Howard Gilman

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Howard Gilman (died in 1998)

"As chairman and chief executive of Gilman Paper Company, Howard Gilman was the third generation of his family to assume leadership of the largest privately held paper and building products company in the United States. The company was founded in 1884 in New York by Howard Gilman’s grandfather, Isaac Gilman, who emigrated from Belarus at the age of ten to become a dealer in over issue newspapers, which were used at the time as wrapping paper...

"Howard Gilman’s interest did, however, expand well beyond those of the paper industry, and in 1981 he founded The Howard Gilman Foundation in order to support his artistic and animal conservation concerns, as well as to support medical research in the fields of HIV/AIDS and cardiology. Under his guidance, the Foundation’s programming evolved over the years, increasing its contributions to various artistic, medical, social, and environmental endeavors, most of which benefited greatly from his insights and experience.

"One area of the arts where Howard Gilman felt a particularly strong passion was dance. During his lifetime he befriended many dancers and choreographers including Mikhail Baryshnikov, whom he helped to settle in New York immediately following his defection from the Soviet Union. Later, when Baryshnikov expressed an eagerness to work with contemporary American Choreographers, he offered White Oak Plantation as an avenue for creative collaboration between Baryshnikov and Mark Morris, thereby creating The White Oak Dance Project in 1989. Howard Gilman supported many dance companies over the years including world – renowned classical dance companies such as American Ballet Theatre and a variety of smaller dance companies, primarily based in New York." [1]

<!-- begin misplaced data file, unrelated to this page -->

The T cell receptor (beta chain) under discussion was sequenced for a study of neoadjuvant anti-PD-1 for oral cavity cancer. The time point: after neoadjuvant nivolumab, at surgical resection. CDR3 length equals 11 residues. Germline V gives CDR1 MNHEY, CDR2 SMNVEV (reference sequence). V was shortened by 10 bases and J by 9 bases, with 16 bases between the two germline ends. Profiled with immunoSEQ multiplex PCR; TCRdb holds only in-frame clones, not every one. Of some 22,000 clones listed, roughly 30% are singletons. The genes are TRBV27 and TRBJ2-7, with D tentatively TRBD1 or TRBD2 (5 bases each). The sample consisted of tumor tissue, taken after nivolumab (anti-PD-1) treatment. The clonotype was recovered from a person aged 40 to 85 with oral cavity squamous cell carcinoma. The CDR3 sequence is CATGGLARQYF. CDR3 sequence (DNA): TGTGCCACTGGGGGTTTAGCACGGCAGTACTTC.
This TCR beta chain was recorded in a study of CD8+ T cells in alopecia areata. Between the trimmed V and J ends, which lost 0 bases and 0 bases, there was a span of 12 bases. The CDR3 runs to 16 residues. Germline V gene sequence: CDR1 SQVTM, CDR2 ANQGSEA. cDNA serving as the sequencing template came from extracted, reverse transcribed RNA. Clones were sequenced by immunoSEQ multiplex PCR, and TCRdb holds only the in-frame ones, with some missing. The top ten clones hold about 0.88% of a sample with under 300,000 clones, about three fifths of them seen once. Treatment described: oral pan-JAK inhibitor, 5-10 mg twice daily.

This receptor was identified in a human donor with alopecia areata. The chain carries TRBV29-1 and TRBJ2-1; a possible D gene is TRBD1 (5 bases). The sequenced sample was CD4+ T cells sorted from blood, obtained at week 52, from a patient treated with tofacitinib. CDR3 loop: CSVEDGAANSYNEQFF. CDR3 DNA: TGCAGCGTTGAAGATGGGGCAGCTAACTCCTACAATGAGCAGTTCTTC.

According to Forbes, his "biggest pet project: $154 million spent transforming the White Oak Plantation in Yulee, Fla., which was acquired by the Gilman family in 1938, into a dance center for Baryshnikov and other noted artists, a conference center and a home for 60 species of endangered and threatened animals, including reticulated giraffes, okapis, black and white rhinoceros, and cheetahs. Howard played host at White Oak to U.S. presidents and celebrities and their families, often using the company's plane to ferry them to White Oak. The guests were fed meals prepared by top-notch chefs. Bill Clinton played golf on Gilman's private nine-hole course...

"...Howard Gilman never neglected his philanthropy, making big gifts to the Howard Gilman Gallery at the Metropolitan Museum of Art and the Howard Gilman Opera House at the Brooklyn Academy of Music. Gilman also backed many dance and theater companies and was Baryshnikov's patron from the moment the Russian dancer landed in the U.S. " [2]

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  1. Howard Gilman, accessed June 16, 2010.
  2. The Fall of The House of Gilman, forbes, accessed June 16, 2010.